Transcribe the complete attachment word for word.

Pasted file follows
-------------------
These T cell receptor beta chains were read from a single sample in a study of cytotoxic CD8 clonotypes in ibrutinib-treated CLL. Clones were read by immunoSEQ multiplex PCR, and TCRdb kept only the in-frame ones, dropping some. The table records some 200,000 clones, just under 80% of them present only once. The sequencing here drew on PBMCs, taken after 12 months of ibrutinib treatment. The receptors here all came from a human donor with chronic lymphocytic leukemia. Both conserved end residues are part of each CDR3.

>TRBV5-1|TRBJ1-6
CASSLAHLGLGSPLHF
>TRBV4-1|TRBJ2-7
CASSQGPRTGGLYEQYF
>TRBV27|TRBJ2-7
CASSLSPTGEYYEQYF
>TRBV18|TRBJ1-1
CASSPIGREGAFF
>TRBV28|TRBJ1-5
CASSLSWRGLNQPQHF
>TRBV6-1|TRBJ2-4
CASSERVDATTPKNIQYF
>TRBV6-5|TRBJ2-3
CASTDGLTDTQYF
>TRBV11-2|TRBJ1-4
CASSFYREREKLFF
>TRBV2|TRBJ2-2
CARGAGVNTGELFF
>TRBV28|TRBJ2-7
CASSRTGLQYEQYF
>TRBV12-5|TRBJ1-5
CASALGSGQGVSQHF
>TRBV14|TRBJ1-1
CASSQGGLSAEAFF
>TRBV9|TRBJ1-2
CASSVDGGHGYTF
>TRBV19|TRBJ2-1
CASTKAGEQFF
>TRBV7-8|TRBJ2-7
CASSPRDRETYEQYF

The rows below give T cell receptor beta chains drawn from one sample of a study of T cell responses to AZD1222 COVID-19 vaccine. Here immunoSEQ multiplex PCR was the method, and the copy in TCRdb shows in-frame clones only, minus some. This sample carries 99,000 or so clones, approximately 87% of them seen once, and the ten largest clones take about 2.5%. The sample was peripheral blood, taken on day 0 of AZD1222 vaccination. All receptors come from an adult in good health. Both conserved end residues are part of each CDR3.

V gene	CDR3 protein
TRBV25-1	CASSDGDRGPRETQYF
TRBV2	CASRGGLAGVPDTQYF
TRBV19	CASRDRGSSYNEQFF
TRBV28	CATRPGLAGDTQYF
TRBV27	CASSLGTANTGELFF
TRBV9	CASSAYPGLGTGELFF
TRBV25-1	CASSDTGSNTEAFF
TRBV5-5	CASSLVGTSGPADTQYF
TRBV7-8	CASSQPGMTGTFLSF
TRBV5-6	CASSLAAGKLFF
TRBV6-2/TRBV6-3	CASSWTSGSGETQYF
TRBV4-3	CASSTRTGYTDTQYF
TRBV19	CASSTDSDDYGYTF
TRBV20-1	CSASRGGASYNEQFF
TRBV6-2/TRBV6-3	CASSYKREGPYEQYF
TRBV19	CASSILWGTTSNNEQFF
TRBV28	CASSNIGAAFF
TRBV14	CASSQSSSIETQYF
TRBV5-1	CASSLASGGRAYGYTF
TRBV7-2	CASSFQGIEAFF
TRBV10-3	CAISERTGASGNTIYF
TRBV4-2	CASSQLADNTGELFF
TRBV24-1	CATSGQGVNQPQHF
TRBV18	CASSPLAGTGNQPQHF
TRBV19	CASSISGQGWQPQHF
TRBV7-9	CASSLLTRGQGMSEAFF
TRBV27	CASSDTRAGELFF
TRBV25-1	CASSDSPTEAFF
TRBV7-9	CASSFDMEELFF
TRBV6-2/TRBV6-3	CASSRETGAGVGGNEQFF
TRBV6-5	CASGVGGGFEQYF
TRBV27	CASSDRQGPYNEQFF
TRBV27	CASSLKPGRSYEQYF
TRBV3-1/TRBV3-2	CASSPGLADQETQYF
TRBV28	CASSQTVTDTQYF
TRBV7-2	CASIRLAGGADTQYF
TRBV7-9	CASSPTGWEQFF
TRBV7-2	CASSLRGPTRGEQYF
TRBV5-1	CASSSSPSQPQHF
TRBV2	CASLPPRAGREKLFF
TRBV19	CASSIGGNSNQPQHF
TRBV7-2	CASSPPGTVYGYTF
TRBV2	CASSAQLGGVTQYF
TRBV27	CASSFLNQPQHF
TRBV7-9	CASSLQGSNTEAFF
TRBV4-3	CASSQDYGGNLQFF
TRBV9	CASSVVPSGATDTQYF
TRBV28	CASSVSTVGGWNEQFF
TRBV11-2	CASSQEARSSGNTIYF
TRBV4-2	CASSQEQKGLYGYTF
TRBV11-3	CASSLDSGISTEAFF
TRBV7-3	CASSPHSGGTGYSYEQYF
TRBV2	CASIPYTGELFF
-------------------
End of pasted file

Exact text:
These T cell receptor beta chains were read from a single sample in a study of cytotoxic CD8 clonotypes in ibrutinib-treated CLL. Clones were read by immunoSEQ multiplex PCR, and TCRdb kept only the in-frame ones, dropping some. The table records some 200,000 clones, just under 80% of them present only once. The sequencing here drew on PBMCs, taken after 12 months of ibrutinib treatment. The receptors here all came from a human donor with chronic lymphocytic leukemia. Both conserved end residues are part of each CDR3.

>TRBV5-1|TRBJ1-6
CASSLAHLGLGSPLHF
>TRBV4-1|TRBJ2-7
CASSQGPRTGGLYEQYF
>TRBV27|TRBJ2-7
CASSLSPTGEYYEQYF
>TRBV18|TRBJ1-1
CASSPIGREGAFF
>TRBV28|TRBJ1-5
CASSLSWRGLNQPQHF
>TRBV6-1|TRBJ2-4
CASSERVDATTPKNIQYF
>TRBV6-5|TRBJ2-3
CASTDGLTDTQYF
>TRBV11-2|TRBJ1-4
CASSFYREREKLFF
>TRBV2|TRBJ2-2
CARGAGVNTGELFF
>TRBV28|TRBJ2-7
CASSRTGLQYEQYF
>TRBV12-5|TRBJ1-5
CASALGSGQGVSQHF
>TRBV14|TRBJ1-1
CASSQGGLSAEAFF
>TRBV9|TRBJ1-2
CASSVDGGHGYTF
>TRBV19|TRBJ2-1
CASTKAGEQFF
>TRBV7-8|TRBJ2-7
CASSPRDRETYEQYF

The rows below give T cell receptor beta chains drawn from one sample of a study of T cell responses to AZD1222 COVID-19 vaccine. Here immunoSEQ multiplex PCR was the method, and the copy in TCRdb shows in-frame clones only, minus some. This sample carries 99,000 or so clones, approximately 87% of them seen once, and the ten largest clones take about 2.5%. The sample was peripheral blood, taken on day 0 of AZD1222 vaccination. All receptors come from an adult in good health. Both conserved end residues are part of each CDR3.

V gene	CDR3 protein
TRBV25-1	CASSDGDRGPRETQYF
TRBV2	CASRGGLAGVPDTQYF
TRBV19	CASRDRGSSYNEQFF
TRBV28	CATRPGLAGDTQYF
TRBV27	CASSLGTANTGELFF
TRBV9	CASSAYPGLGTGELFF
TRBV25-1	CASSDTGSNTEAFF
TRBV5-5	CASSLVGTSGPADTQYF
TRBV7-8	CASSQPGMTGTFLSF
TRBV5-6	CASSLAAGKLFF
TRBV6-2/TRBV6-3	CASSWTSGSGETQYF
TRBV4-3	CASSTRTGYTDTQYF
TRBV19	CASSTDSDDYGYTF
TRBV20-1	CSASRGGASYNEQFF
TRBV6-2/TRBV6-3	CASSYKREGPYEQYF
TRBV19	CASSILWGTTSNNEQFF
TRBV28	CASSNIGAAFF
TRBV14	CASSQSSSIETQYF
TRBV5-1	CASSLASGGRAYGYTF
TRBV7-2	CASSFQGIEAFF
TRBV10-3	CAISERTGASGNTIYF
TRBV4-2	CASSQLADNTGELFF
TRBV24-1	CATSGQGVNQPQHF
TRBV18	CASSPLAGTGNQPQHF
TRBV19	CASSISGQGWQPQHF
TRBV7-9	CASSLLTRGQGMSEAFF
TRBV27	CASSDTRAGELFF
TRBV25-1	CASSDSPTEAFF
TRBV7-9	CASSFDMEELFF
TRBV6-2/TRBV6-3	CASSRETGAGVGGNEQFF
TRBV6-5	CASGVGGGFEQYF
TRBV27	CASSDRQGPYNEQFF
TRBV27	CASSLKPGRSYEQYF
TRBV3-1/TRBV3-2	CASSPGLADQETQYF
TRBV28	CASSQTVTDTQYF
TRBV7-2	CASIRLAGGADTQYF
TRBV7-9	CASSPTGWEQFF
TRBV7-2	CASSLRGPTRGEQYF
TRBV5-1	CASSSSPSQPQHF
TRBV2	CASLPPRAGREKLFF
TRBV19	CASSIGGNSNQPQHF
TRBV7-2	CASSPPGTVYGYTF
TRBV2	CASSAQLGGVTQYF
TRBV27	CASSFLNQPQHF
TRBV7-9	CASSLQGSNTEAFF
TRBV4-3	CASSQDYGGNLQFF
TRBV9	CASSVVPSGATDTQYF
TRBV28	CASSVSTVGGWNEQFF
TRBV11-2	CASSQEARSSGNTIYF
TRBV4-2	CASSQEQKGLYGYTF
TRBV11-3	CASSLDSGISTEAFF
TRBV7-3	CASSPHSGGTGYSYEQYF
TRBV2	CASIPYTGELFF